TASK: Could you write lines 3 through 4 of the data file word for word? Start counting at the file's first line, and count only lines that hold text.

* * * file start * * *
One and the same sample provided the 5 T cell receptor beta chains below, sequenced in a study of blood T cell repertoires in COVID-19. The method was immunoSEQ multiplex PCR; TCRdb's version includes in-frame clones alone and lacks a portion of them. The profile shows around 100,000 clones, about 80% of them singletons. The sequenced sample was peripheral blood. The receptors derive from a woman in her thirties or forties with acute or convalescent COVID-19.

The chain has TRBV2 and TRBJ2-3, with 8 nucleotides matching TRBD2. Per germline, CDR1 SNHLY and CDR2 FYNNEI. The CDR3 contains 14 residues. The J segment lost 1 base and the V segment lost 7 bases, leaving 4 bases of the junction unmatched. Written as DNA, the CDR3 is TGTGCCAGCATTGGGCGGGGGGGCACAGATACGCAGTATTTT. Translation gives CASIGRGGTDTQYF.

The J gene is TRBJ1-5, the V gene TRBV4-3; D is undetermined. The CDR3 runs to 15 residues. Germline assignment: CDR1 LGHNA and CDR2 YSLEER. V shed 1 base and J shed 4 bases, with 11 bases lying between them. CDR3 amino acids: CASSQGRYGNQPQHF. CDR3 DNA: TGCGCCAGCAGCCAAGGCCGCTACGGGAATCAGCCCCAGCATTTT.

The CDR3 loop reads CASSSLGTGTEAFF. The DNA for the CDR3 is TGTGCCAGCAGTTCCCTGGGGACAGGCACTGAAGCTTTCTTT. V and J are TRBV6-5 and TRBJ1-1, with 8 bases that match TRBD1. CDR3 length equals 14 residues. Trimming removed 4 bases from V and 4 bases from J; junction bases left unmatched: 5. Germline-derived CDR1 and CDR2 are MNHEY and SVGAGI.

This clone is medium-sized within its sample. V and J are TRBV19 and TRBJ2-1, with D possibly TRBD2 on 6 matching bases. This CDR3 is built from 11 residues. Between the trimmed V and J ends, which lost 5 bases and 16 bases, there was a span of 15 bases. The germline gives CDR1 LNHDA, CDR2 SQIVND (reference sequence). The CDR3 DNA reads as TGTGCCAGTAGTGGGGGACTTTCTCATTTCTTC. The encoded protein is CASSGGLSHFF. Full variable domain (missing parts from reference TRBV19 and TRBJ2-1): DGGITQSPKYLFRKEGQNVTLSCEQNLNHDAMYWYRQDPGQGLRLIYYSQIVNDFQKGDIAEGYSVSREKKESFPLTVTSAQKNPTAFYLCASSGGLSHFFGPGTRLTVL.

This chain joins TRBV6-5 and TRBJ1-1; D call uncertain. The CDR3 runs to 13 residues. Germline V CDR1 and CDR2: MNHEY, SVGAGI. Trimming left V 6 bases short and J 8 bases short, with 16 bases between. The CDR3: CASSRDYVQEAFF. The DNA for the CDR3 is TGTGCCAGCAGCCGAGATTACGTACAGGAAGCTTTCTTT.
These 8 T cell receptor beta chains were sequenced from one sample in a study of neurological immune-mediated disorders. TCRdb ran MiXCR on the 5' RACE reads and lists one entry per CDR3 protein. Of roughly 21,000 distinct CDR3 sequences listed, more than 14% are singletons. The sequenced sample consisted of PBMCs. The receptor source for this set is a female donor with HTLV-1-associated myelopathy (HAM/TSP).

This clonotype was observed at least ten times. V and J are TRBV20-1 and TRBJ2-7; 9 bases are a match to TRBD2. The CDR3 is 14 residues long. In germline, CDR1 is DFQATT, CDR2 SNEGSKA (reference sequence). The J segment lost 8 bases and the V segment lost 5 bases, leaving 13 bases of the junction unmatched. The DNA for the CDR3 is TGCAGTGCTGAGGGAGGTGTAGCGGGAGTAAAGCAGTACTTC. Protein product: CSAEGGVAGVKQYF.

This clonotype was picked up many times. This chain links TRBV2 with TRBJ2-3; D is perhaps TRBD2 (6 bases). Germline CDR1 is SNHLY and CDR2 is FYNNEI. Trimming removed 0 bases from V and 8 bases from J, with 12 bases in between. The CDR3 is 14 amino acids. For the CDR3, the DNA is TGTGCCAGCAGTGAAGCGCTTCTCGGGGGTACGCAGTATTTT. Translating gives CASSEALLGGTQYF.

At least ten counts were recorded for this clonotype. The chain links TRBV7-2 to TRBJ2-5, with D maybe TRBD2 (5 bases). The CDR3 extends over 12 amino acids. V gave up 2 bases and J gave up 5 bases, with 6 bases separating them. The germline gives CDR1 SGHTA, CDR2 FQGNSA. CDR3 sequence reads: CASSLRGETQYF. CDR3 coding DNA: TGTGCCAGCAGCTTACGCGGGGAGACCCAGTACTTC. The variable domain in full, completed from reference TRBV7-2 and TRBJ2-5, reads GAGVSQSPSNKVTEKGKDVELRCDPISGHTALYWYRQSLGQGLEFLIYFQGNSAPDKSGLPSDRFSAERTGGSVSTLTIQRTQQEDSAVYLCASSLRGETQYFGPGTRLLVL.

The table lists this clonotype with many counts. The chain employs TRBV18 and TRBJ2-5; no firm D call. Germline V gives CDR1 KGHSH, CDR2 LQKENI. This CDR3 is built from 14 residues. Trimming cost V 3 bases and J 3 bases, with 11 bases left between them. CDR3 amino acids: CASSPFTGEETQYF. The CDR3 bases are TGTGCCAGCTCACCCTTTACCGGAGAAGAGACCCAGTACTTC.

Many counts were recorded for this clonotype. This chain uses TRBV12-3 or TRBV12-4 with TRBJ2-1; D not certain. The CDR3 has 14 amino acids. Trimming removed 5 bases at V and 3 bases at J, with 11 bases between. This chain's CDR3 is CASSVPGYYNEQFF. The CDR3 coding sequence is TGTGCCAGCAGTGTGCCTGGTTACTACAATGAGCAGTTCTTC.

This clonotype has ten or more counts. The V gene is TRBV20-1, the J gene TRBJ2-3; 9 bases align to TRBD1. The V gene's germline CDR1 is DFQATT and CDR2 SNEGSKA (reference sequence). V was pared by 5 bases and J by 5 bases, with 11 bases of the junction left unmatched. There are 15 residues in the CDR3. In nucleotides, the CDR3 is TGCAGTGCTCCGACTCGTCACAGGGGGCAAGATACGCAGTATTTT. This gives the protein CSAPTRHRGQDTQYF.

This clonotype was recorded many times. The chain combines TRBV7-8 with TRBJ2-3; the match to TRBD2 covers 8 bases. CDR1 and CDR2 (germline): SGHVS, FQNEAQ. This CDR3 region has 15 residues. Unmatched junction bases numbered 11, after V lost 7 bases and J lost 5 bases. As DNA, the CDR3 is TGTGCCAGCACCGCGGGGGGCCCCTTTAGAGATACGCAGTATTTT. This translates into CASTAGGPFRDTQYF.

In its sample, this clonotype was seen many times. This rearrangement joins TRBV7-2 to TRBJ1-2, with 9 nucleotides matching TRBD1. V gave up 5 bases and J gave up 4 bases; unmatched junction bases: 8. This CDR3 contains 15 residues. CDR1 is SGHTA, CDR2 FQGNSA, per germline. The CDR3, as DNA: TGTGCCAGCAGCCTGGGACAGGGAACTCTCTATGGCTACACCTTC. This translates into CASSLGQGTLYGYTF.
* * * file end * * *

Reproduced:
The J gene is TRBJ1-5, the V gene TRBV4-3; D is undetermined. The CDR3 runs to 15 residues. Germline assignment: CDR1 LGHNA and CDR2 YSLEER. V shed 1 base and J shed 4 bases, with 11 bases lying between them. CDR3 amino acids: CASSQGRYGNQPQHF. CDR3 DNA: TGCGCCAGCAGCCAAGGCCGCTACGGGAATCAGCCCCAGCATTTT.

The CDR3 loop reads CASSSLGTGTEAFF. The DNA for the CDR3 is TGTGCCAGCAGTTCCCTGGGGACAGGCACTGAAGCTTTCTTT. V and J are TRBV6-5 and TRBJ1-1, with 8 bases that match TRBD1. CDR3 length equals 14 residues. Trimming removed 4 bases from V and 4 bases from J; junction bases left unmatched: 5. Germline-derived CDR1 and CDR2 are MNHEY and SVGAGI.